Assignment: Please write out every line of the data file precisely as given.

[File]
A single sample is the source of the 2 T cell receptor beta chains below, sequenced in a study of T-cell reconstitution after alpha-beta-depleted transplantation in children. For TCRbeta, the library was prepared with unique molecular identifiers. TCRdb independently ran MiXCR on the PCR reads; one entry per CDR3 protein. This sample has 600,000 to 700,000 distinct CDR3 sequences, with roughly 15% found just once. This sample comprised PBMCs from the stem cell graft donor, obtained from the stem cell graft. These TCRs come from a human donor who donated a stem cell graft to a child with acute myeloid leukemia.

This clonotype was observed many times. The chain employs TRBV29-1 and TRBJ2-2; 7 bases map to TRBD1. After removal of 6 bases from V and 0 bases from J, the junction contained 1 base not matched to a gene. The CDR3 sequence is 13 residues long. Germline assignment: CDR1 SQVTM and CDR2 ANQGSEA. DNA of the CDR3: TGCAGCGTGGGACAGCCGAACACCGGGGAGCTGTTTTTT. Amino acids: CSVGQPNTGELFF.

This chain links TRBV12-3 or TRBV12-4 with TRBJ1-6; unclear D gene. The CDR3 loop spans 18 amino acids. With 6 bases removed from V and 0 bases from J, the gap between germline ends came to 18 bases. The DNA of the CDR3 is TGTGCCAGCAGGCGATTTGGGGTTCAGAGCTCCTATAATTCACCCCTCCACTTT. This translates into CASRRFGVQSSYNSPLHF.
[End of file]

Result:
A single sample is the source of the 2 T cell receptor beta chains below, sequenced in a study of T-cell reconstitution after alpha-beta-depleted transplantation in children. For TCRbeta, the library was prepared with unique molecular identifiers. TCRdb independently ran MiXCR on the PCR reads; one entry per CDR3 protein. This sample has 600,000 to 700,000 distinct CDR3 sequences, with roughly 15% found just once. This sample comprised PBMCs from the stem cell graft donor, obtained from the stem cell graft. These TCRs come from a human donor who donated a stem cell graft to a child with acute myeloid leukemia.

This clonotype was observed many times. The chain employs TRBV29-1 and TRBJ2-2; 7 bases map to TRBD1. After removal of 6 bases from V and 0 bases from J, the junction contained 1 base not matched to a gene. The CDR3 sequence is 13 residues long. Germline assignment: CDR1 SQVTM and CDR2 ANQGSEA. DNA of the CDR3: TGCAGCGTGGGACAGCCGAACACCGGGGAGCTGTTTTTT. Amino acids: CSVGQPNTGELFF.

This chain links TRBV12-3 or TRBV12-4 with TRBJ1-6; unclear D gene. The CDR3 loop spans 18 amino acids. With 6 bases removed from V and 0 bases from J, the gap between germline ends came to 18 bases. The DNA of the CDR3 is TGTGCCAGCAGGCGATTTGGGGTTCAGAGCTCCTATAATTCACCCCTCCACTTT. This translates into CASRRFGVQSSYNSPLHF.